The best of EcoWatch, right in your inbox. Sign up for our email newsletter!
Rush Limbaugh Downplayed Irma Threat to Millions. Now He's Evacuating
On Tuesday, right-wing radio provocateur Rush Limbaugh claimed the media was intentionally exaggerating threats about Hurricane Irma to advance a "climate change agenda" and enable local businesses to make money off of emergency preparation efforts. On Thursday, Limbaugh indicated he will evacuate South Florida ahead of the storm.
"May as well go ahead and announce this," he said during his Thursday show. "I'm not going to get into details because of the security nature of things, but it turns out that we will not be able to do the program here tomorrow ... We'll be on the air next week, folks, from parts unknown. So we'll be back on Monday. It's just that tomorrow is going to be problematic. Tomorrow it would be, I think, legally impossible for us to originate the program out of here."
On Tuesday, as Florida officials began issuing evacuation orders and the most powerful Atlantic Ocean hurricane ever recorded ravaged Caribbean islands, Limbaugh told his listeners that media coverage warning of the "extremely dangerous" storm headed for Florida was fueled by "a desire to advance this climate change agenda" and a "symbiotic relationship between retailers and local media" that "revolves around money."
The radio host, who was immediately derided for making such "potentially dangerous comments" that could encourage listeners to ignore official warnings about the hurricane, has since defended his remarks from Tuesday, but his announcement on Thursday has elicited strong criticism, as well as some humorous jabs:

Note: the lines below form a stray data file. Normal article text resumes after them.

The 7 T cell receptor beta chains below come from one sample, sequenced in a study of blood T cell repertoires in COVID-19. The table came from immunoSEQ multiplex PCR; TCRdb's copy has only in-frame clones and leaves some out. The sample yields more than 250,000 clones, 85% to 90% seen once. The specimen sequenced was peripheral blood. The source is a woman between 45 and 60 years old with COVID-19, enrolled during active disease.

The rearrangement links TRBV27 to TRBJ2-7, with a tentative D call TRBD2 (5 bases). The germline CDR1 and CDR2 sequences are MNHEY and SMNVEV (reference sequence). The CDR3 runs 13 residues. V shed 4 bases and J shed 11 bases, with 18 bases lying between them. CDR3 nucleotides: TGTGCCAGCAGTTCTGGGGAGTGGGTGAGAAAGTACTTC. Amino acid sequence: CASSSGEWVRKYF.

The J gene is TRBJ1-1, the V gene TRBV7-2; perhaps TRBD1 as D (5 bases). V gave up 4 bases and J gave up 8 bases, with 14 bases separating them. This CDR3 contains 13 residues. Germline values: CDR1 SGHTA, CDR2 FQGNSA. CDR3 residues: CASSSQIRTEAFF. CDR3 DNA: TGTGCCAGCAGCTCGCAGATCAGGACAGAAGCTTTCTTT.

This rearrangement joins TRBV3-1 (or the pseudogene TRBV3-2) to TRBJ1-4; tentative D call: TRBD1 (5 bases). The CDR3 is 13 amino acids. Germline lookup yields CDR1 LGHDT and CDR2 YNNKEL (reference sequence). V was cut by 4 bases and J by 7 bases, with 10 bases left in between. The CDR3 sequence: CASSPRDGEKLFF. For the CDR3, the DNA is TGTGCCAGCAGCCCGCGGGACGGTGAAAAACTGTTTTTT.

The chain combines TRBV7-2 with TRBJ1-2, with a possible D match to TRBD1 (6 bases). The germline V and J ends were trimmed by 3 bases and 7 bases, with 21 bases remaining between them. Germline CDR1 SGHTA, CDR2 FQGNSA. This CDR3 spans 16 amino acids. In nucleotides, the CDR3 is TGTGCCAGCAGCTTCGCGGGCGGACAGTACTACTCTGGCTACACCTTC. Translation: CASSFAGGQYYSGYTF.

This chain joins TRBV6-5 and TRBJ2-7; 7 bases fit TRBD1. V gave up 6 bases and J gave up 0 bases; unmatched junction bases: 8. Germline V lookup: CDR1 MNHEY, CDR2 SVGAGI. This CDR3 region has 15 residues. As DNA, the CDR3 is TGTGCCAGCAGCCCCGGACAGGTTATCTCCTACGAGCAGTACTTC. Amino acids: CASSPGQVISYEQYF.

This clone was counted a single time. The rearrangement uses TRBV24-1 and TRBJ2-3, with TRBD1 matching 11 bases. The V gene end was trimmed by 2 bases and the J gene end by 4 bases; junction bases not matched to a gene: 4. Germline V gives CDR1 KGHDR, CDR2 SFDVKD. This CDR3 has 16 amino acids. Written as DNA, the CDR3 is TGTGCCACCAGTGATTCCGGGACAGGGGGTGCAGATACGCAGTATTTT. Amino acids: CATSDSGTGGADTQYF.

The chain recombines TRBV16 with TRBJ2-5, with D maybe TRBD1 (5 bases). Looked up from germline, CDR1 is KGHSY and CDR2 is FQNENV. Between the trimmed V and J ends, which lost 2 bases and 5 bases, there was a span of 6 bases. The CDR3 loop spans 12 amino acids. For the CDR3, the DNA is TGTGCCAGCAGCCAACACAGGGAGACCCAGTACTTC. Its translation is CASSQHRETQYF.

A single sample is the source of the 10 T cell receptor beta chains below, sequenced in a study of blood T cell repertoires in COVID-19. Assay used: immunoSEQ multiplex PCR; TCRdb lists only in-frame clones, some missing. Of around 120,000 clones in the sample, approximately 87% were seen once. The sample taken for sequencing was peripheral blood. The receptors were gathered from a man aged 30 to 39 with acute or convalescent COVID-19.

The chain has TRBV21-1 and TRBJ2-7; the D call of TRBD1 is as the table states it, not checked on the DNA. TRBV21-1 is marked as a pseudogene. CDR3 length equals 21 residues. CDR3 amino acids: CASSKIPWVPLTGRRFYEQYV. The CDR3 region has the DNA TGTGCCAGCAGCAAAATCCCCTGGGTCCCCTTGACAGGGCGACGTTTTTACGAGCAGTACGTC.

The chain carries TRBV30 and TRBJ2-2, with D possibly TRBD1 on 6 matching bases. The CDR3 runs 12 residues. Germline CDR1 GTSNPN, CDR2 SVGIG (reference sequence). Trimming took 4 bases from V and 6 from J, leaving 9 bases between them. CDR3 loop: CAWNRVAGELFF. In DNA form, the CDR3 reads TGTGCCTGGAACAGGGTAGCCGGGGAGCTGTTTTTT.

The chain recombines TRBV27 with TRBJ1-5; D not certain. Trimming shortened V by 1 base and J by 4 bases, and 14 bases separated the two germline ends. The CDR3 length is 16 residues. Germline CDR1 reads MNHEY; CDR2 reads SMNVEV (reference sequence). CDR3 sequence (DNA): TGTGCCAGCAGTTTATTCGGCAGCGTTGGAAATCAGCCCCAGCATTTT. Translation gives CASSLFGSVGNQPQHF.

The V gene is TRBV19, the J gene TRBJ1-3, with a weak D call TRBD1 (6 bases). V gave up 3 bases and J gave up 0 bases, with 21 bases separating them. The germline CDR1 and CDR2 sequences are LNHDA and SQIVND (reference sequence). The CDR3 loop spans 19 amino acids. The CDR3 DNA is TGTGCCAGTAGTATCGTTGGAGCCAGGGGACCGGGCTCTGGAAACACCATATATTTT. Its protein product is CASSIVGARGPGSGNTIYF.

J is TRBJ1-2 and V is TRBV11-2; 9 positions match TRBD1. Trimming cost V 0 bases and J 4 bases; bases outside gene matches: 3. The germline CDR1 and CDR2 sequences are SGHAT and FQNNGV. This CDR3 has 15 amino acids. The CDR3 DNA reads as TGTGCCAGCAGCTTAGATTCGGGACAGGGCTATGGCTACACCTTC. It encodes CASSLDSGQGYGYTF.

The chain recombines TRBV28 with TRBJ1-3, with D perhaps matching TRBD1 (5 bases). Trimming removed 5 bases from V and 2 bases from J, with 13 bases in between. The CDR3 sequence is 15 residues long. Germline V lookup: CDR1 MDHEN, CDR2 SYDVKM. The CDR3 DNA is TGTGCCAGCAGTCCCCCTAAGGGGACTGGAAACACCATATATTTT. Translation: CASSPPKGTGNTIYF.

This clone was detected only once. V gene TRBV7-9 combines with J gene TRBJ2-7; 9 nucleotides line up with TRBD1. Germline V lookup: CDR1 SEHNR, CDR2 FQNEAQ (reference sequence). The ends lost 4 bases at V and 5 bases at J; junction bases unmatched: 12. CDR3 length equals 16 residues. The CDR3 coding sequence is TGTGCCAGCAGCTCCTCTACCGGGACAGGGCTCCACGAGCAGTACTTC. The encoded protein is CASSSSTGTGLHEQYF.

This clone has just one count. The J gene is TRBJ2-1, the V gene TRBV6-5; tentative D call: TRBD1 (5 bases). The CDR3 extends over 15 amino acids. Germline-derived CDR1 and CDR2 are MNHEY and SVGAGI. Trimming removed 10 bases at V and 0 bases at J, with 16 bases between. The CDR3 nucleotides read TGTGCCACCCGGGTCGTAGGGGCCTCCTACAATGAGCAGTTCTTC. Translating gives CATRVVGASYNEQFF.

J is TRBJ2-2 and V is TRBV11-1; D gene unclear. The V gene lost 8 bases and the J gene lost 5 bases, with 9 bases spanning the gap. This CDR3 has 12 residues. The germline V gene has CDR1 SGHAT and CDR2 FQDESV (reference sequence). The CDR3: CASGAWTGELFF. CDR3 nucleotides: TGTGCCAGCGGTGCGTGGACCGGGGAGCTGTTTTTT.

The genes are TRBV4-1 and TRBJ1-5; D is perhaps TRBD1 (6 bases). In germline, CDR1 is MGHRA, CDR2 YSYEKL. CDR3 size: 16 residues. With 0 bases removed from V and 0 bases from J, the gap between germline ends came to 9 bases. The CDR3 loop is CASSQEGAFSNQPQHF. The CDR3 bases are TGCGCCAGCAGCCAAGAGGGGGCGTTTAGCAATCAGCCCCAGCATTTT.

Reposted with permission from our media associate Common Dreams.
EcoWatch Daily Newsletter
It's become a familiar story with the Trump administration: Scientists write a report that shows the administration's policies will cause environmental damage, then the administration buries the report and fires the scientists.
By Jake Johnson
Calling the global climate crisis both the greatest threat facing the U.S. and the greatest opportunity for transformative change, Sen. Bernie Sanders unveiled today a comprehensive Green New Deal proposal that would transition the U.S. economy to 100 percent renewable energy and create 20 million well-paying union jobs over a decade.
The Parties to CITES agreed to list giraffes on Appendix II of the Convention on International Trade in Endangered Species (CITES) today at the World Wildlife Conference or CoP18 in Geneva. Such protections will ensure that all giraffe parts trade were legally acquired and not sourced from the poached giraffes trade and will require countries to make non-detriment findings before allowing giraffe exports. The listing will also enable the collection of international trade data for giraffes that might justify greater protections at both CITES and other venues in the future.
The WHO stressed that more research is needed on the potential health risks of microplastic ingestion. luchschen / iStock / Getty Images Plus
The UN's health agency on Thursday said that microplastics contained in drinking water posed a "low" risk at their current levels.
However, the World Health Organization (WHO) — in its first report on the potential health risks of microplastic ingestion — also stressed more research was needed to reassure consumers.